by RENEE PATRICK Cascade A&E Editor
A story unfolds. As layers of paint and line build and transform a blank canvas, the narrative takes shape. What transforms the assemblage of mixed media: gauche, acrylic, pencil, charcoal and ink is what makes Terry Gloeckler’s work sing: emotional, mental and physical exploration of an idea, feeling, surface or material.
By never knowing where the piece will end or what will be discovered, she finds the true enjoyment of the artist: the process itself. “I found life in the studio,” Gloeckler explained.
She resisted the magnetic appeal of art at first. Gloeckler hails from a family life richly steeped in the arts; her father, a printmaker, worked daily with woodcuts and engravings, and her mother in textiles and design. “I fought that,” she said. “I went to the university and thought the one thing I would not study is art.”
Instead she entered the University of Wisconsin – Madison as a competitive gymnast and prepared for a career in science. For fun she took studio art classes and really thrived. “I found I felt so alive in those courses,” she said. She kept taking art classes along with her other course work and found she had taken so many classes she basically had a degree in art. She picked up a teaching certification and graduated with an Art Education degree.
Gloeckler began her career as an educator in Wisconsin and later decided to return to the class room for a doctorate in art education. “Again I kept taking studio courses and had a lot of encouragement to go the studio route.” She explained. “I did the course work for the graduate degree in art education… but I had basically finished my Masters in Fine Art (MFA).” When job offers started rolling in to teach at the college level she ultimately decided to forgo the doctorate and graduated with a MFA in painting and drawing.
“I love teaching children of all ages, but at the college level you are able to go so much deeper into the discipline of art,” Gloeckler explained. “When I’m working with students, even a foundation drawing class, [I feel like] the life of a drawing or the life of a painting is like life.
by RENEE PATRICK Cascade A&E Editor
Silk painting began in China thousands of years ago with Chinese calligraphy characters carefully brushed onto silk scrolls, and over time came to be the preferred medium to depict forms of nature as well as religious and mythological characters. While artist Nancy Dunlop Cawdrey often keeps to the tradition of painting scenes from nature on her silk creations, it’s the spontaneity and brilliance of color that attracts her to the art.
“Silk dye is very transparent,” Cawdrey explained. “I love to get an image of wildlife with the sky reflecting in the water, [as in the cover painting, Boo!]. It is challenging and fun.”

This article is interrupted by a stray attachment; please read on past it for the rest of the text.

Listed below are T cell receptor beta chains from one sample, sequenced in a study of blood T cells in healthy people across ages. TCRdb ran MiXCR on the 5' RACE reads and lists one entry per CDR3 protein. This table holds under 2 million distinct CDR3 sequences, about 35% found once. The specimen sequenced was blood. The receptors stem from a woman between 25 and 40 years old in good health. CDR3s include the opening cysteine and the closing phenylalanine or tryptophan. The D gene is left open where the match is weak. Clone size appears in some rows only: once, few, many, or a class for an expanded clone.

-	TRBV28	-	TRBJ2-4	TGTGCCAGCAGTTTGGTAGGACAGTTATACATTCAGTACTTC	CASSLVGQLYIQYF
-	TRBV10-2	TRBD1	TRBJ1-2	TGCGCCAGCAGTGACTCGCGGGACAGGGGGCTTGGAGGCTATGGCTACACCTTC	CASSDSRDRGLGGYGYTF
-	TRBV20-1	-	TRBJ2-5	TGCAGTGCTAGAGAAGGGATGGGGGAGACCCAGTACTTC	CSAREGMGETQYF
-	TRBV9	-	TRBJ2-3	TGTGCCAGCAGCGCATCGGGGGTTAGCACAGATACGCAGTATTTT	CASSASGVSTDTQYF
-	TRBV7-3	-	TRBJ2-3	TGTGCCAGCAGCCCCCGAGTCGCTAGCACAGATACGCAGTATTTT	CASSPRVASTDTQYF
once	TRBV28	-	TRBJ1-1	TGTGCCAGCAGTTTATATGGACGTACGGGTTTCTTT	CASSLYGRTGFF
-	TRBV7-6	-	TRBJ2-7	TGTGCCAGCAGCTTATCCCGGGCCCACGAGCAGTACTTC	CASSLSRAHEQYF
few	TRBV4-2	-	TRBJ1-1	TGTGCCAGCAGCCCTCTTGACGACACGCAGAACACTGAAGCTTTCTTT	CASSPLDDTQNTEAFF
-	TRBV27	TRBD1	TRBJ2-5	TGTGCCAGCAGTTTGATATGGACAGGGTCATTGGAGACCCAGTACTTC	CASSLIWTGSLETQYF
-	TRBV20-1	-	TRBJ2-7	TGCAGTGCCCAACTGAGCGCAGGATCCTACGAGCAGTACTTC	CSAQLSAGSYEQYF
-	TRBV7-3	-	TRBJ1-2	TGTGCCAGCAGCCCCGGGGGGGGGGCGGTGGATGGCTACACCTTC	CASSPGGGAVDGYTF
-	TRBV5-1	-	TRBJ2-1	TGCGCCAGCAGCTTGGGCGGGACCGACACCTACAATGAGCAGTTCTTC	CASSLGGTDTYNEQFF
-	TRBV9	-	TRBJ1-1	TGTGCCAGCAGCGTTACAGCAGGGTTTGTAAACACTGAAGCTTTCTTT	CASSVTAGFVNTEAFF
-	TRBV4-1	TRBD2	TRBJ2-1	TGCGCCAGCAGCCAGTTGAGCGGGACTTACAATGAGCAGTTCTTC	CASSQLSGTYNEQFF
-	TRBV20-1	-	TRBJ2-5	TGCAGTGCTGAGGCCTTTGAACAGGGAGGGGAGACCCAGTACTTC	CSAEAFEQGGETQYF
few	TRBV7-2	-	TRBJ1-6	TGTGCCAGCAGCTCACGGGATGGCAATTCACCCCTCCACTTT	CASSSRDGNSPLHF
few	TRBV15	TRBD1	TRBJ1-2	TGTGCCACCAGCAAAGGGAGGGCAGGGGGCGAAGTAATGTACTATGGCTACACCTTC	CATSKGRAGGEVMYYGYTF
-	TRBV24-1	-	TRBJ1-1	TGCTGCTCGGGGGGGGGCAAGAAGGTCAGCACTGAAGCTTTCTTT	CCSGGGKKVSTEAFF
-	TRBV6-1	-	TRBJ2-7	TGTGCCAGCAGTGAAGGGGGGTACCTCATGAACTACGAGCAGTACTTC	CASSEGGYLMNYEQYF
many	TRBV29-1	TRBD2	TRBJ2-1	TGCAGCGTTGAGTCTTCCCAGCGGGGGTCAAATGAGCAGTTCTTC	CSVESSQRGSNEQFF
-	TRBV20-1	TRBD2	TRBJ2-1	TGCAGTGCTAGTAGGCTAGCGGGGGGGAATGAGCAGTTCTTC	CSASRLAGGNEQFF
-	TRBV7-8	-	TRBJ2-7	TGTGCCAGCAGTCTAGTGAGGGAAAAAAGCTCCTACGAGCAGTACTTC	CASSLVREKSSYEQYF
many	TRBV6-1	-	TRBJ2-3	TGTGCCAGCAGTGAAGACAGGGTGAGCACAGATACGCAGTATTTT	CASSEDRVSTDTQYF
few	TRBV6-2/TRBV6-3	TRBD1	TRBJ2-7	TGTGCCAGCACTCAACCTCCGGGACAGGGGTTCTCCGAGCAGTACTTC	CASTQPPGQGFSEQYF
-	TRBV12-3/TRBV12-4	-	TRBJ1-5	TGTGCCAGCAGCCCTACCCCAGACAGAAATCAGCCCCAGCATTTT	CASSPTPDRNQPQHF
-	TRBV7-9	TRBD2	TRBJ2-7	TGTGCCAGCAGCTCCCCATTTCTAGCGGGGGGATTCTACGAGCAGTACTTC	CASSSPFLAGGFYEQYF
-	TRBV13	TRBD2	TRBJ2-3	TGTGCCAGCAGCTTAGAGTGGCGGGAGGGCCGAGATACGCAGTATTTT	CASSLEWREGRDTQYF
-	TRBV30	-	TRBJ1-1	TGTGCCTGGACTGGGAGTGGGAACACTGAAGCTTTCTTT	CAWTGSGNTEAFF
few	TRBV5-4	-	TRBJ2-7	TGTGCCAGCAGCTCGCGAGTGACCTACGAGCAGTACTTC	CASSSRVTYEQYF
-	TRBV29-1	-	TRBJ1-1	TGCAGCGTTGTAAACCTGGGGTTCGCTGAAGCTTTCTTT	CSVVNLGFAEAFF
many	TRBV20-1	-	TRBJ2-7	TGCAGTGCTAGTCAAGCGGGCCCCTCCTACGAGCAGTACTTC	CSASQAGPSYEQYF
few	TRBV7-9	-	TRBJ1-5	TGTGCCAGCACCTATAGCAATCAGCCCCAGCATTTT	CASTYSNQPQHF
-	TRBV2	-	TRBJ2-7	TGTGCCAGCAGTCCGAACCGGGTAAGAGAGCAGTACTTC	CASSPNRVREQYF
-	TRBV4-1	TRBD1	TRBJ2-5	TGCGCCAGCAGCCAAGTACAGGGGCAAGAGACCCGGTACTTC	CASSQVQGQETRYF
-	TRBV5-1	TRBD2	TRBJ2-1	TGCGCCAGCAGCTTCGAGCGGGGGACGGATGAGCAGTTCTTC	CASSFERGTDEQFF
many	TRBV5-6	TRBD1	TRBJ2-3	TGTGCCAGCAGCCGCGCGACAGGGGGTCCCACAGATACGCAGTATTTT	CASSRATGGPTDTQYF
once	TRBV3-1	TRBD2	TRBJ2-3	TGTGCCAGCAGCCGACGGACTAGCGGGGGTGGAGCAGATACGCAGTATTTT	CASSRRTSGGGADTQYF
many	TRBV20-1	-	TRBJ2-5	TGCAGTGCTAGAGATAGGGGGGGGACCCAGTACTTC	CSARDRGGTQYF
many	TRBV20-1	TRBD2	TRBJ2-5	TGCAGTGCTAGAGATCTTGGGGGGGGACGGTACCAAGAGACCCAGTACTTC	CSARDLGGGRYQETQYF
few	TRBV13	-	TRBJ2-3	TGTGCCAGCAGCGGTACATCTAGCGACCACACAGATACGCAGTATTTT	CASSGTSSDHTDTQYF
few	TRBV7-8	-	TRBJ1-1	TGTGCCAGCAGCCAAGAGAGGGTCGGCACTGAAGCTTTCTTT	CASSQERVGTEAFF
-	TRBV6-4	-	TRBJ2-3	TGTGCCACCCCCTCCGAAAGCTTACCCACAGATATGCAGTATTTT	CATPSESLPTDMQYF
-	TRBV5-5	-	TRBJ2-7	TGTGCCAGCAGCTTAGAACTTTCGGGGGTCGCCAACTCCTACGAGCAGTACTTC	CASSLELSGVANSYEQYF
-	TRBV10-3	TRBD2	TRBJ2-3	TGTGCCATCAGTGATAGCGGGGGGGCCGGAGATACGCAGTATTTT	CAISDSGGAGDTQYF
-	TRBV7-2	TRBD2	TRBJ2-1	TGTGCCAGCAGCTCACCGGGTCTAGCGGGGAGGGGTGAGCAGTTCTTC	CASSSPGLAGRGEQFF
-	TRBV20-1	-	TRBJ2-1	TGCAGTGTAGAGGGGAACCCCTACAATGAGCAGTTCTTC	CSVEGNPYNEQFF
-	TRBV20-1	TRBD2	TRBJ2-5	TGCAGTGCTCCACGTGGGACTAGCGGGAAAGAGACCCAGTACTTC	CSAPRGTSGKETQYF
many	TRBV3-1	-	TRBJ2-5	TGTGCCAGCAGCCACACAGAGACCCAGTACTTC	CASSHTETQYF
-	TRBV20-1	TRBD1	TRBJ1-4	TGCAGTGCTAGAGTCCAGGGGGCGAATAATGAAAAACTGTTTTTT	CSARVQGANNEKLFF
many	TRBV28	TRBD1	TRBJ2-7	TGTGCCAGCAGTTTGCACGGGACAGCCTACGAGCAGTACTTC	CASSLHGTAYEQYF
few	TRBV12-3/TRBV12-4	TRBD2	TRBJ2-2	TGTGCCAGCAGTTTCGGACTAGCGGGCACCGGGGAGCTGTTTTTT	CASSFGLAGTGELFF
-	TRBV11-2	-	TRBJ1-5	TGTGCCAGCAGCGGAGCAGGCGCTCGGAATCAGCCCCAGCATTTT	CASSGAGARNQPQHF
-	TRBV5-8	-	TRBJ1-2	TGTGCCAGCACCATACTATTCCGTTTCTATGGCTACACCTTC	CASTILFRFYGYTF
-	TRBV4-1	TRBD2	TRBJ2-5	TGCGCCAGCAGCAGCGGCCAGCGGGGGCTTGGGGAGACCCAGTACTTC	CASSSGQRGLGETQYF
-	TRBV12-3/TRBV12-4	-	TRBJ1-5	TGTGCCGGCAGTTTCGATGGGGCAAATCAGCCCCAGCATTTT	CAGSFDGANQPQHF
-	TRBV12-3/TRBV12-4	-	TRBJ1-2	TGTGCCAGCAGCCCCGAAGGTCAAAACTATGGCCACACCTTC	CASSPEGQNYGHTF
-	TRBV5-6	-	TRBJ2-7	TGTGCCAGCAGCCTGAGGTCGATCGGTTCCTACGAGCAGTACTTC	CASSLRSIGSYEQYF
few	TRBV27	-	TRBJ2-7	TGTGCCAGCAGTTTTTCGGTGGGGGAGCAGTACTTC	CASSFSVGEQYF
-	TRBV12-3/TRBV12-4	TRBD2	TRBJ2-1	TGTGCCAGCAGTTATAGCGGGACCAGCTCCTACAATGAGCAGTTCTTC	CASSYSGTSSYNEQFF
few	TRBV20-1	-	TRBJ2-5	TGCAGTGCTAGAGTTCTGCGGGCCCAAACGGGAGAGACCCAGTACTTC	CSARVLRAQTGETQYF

This is the first year Cawdrey will be participating in the Art of the West show, but her Western themed artwork is well known throughout the country. She is represented in galleries throughout her home state of Montana, and her work is regularly included in invitational art shows across the West.
“We felt that Nancy Cawdrey’s painting, with its captivating colors and relevant subject matter, would stand out on the newsstands. It just makes a great magazine cover,” commented John Furgurson of the High Desert Museum.
“I have been part of other museum shows, they play an important roll in the community,” Cawdrey said. “It’s a wonderful place to gather and look at the history of [our communities] and support artists. I’m honored to be asked to do it.”
Cawdrey and her husband chose to live at the edge of Montana’s vast wilderness over 30 years ago while they ran a wilderness boarding school. It was there she was able to cultivate her appreciation of silence and become open to nature’s influence.
“There is a serenity and pattern in nature that is wonderful to pay attention to and take in,” she said. “I love watching animals in nature; we have that in abundance.” The Cawdreys live on a slough where blue herons, eagles, sand hill cranes, killdeer and other animals regularly visit. “It is very important [to me to] draw attention to nature as an artist, this is a beautiful place.”
Boo! was devised from a series of photographs of bears in Alaska taken by Cawdrey’s friend. “I think bears are awesome subject matter,” she said. “I like [this painting’s] humor and color. There is a sense of surprise…bears do love the water. I like the whole theme of wildlife in water.”